From the AMC: Towards 2020: Vital Next Phase of Automated Vehicle Regulation Approved

This is a guest posting from Guy Stanford from the Australian Motorcycle Council


What is proper control of a vehicle?

The big question is WHO is liable in the case of a crash with an automated vehicle (property damage and injury compensation).

Many road authority administrators believe that replacing humans with robots will solve all the problems of crashes – by removing the unreliable human.
This has a lot of appeal to the road safety people and a number of them are nothing short of gaggin’ for it, as it means they can finally make themselves relevant.

It appears that many politicos in the road safety area have been well lunched by the vendors of automated vehicles and may have a rosy-eyed view.
The risk is that policy may become tilted in favour of robots and against the ordinary road user.
PARTICULARLY for motorcyclists.

Motorcycle detection technology is quite backward.

e.g. it has been proposed that motorcycles be required to carry a transponder so that automated vehicles can more readily detect them; this must be vigorously opposed on several grounds.

  • Firstly, economic grounds.
  • It would mean that “regulatory protection” has been granted to the vendors of automated vehicles, allowing the vendors to project their business risk onto the road using public (including push bikes and strollers).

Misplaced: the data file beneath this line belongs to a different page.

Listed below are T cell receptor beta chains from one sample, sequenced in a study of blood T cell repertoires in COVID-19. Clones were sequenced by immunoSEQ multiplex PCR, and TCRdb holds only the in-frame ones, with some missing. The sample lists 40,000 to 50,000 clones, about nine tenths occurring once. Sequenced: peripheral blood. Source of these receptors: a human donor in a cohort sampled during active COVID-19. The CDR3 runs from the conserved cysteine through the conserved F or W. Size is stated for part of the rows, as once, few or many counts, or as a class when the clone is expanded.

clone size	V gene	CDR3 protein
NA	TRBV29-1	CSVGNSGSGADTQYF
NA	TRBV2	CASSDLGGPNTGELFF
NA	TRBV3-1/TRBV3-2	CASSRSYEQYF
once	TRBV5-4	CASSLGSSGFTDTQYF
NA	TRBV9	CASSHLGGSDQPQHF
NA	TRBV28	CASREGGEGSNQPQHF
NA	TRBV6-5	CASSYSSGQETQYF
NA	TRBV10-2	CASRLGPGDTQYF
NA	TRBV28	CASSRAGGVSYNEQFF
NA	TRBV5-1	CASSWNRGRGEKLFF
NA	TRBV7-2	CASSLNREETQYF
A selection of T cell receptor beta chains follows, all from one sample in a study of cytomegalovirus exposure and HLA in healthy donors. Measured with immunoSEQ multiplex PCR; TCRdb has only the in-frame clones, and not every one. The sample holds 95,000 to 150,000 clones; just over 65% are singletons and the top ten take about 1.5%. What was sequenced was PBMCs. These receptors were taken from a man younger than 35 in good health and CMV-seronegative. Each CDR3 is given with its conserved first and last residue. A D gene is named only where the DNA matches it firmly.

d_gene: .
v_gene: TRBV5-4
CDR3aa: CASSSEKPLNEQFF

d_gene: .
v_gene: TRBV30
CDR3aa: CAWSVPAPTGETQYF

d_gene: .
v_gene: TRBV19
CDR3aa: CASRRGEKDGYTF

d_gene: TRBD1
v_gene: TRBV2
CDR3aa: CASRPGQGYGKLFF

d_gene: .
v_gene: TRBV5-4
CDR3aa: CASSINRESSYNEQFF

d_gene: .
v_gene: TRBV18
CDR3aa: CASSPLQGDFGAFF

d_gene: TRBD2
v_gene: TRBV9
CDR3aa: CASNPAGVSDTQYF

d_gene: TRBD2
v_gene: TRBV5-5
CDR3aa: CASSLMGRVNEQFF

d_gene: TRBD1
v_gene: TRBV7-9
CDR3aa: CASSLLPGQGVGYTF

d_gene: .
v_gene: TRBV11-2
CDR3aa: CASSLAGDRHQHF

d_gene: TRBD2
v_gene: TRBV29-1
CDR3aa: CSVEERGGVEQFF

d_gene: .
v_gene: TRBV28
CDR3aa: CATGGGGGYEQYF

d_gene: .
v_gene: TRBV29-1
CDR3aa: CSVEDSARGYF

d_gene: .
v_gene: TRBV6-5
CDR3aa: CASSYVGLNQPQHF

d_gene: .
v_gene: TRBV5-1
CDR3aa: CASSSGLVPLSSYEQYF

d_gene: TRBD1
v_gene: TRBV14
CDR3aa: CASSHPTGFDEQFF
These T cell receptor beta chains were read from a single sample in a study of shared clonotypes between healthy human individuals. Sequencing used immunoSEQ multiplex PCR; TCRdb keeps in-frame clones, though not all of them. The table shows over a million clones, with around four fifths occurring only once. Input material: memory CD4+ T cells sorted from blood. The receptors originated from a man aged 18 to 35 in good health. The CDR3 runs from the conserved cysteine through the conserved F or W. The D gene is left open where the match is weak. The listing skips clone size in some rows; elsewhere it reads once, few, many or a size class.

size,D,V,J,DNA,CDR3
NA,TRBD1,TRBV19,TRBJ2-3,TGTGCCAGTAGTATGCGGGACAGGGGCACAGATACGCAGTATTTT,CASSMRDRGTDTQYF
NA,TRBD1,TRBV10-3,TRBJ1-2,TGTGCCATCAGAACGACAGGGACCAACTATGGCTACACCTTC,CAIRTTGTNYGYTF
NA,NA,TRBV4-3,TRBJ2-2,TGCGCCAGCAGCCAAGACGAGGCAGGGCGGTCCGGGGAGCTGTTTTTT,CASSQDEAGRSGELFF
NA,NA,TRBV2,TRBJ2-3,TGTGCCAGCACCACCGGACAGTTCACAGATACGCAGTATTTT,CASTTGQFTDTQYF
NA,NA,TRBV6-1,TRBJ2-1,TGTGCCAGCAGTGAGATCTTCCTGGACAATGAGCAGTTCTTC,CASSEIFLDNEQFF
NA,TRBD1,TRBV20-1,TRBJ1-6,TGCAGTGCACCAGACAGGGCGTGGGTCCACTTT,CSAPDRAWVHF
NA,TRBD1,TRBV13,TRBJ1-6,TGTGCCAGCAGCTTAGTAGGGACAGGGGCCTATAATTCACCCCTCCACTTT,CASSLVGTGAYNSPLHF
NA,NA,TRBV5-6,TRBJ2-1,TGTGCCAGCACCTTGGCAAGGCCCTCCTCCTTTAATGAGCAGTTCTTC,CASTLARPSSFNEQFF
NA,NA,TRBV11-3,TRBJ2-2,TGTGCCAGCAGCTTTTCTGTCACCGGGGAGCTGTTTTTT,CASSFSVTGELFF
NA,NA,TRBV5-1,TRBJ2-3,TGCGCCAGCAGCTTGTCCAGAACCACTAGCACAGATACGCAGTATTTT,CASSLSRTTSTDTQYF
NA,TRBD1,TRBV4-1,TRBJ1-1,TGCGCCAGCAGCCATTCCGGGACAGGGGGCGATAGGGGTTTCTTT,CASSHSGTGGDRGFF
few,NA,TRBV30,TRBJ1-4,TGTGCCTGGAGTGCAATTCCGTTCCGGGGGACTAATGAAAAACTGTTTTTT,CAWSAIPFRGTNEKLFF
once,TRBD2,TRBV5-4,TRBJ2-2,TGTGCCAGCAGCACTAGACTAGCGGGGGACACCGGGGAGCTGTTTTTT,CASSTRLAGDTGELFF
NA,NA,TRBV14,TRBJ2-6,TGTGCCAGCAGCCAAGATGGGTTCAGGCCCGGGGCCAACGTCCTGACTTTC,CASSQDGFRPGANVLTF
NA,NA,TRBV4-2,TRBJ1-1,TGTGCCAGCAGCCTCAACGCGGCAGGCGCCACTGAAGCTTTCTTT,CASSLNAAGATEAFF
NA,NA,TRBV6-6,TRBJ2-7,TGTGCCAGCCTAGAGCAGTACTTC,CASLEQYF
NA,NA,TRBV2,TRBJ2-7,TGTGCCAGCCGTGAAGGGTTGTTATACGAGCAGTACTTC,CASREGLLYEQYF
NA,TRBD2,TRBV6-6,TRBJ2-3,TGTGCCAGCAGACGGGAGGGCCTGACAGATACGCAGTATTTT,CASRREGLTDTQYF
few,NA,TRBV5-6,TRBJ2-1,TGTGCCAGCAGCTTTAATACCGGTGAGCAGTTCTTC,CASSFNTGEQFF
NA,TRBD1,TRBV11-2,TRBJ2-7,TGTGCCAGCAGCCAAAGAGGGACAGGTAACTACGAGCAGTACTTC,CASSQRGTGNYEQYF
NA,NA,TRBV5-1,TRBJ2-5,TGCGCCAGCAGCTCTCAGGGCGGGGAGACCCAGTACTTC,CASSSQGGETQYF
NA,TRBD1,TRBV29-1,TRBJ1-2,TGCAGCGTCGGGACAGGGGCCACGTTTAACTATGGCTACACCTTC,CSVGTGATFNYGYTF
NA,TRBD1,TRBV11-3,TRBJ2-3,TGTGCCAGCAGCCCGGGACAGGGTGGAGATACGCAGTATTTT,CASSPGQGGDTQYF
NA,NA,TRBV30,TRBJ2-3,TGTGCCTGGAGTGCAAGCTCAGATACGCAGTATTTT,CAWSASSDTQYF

• Secondly, technology grounds.
  • The need for detection technology would be shelved (saving the vendors development costs).
    Robotic cars would rely entirely on the transponder (which may not work reliably, or simply fail due to the high-vibration environment of a motorcycle – as do many items already in service).

  • Thirdly, privacy grounds.
  • Detection beacons would become a feature of every major street corner, identifying every motorcycle as to time, place, speed, frequency, company kept, etc.

The latest report from the NTC seems to focus on ONE aspect only of the steady move towards sharing the road with autonomous and partially autonomous vehicles.

We need to keep reading, tracking policy development as well as tracking the thinking of administrators attempting to implement that policy.
Identifying the relevant policy wonks in each jurisdiction would be useful.

The big problem will be “scope creep”.
(when a basic item agreed to, is used to justify a more invasive or one-party favourable aspect)
The common problem will be narrow minded thinking focused only on cars or heavy transport.

We need to raise our profile as motorcyclists at the highest levels of policy steering.
(as noted by Shaun at the AGM, the TIC includes representatives of cars, trucks, buses, but not motorcycles)

If we fail to protest errors or wrong-headed directions at each development point, we fail as motorcycle advocates.
(remember, we are NOT “lobbyists”)
There are broad societal impacts ahead. This is really important.

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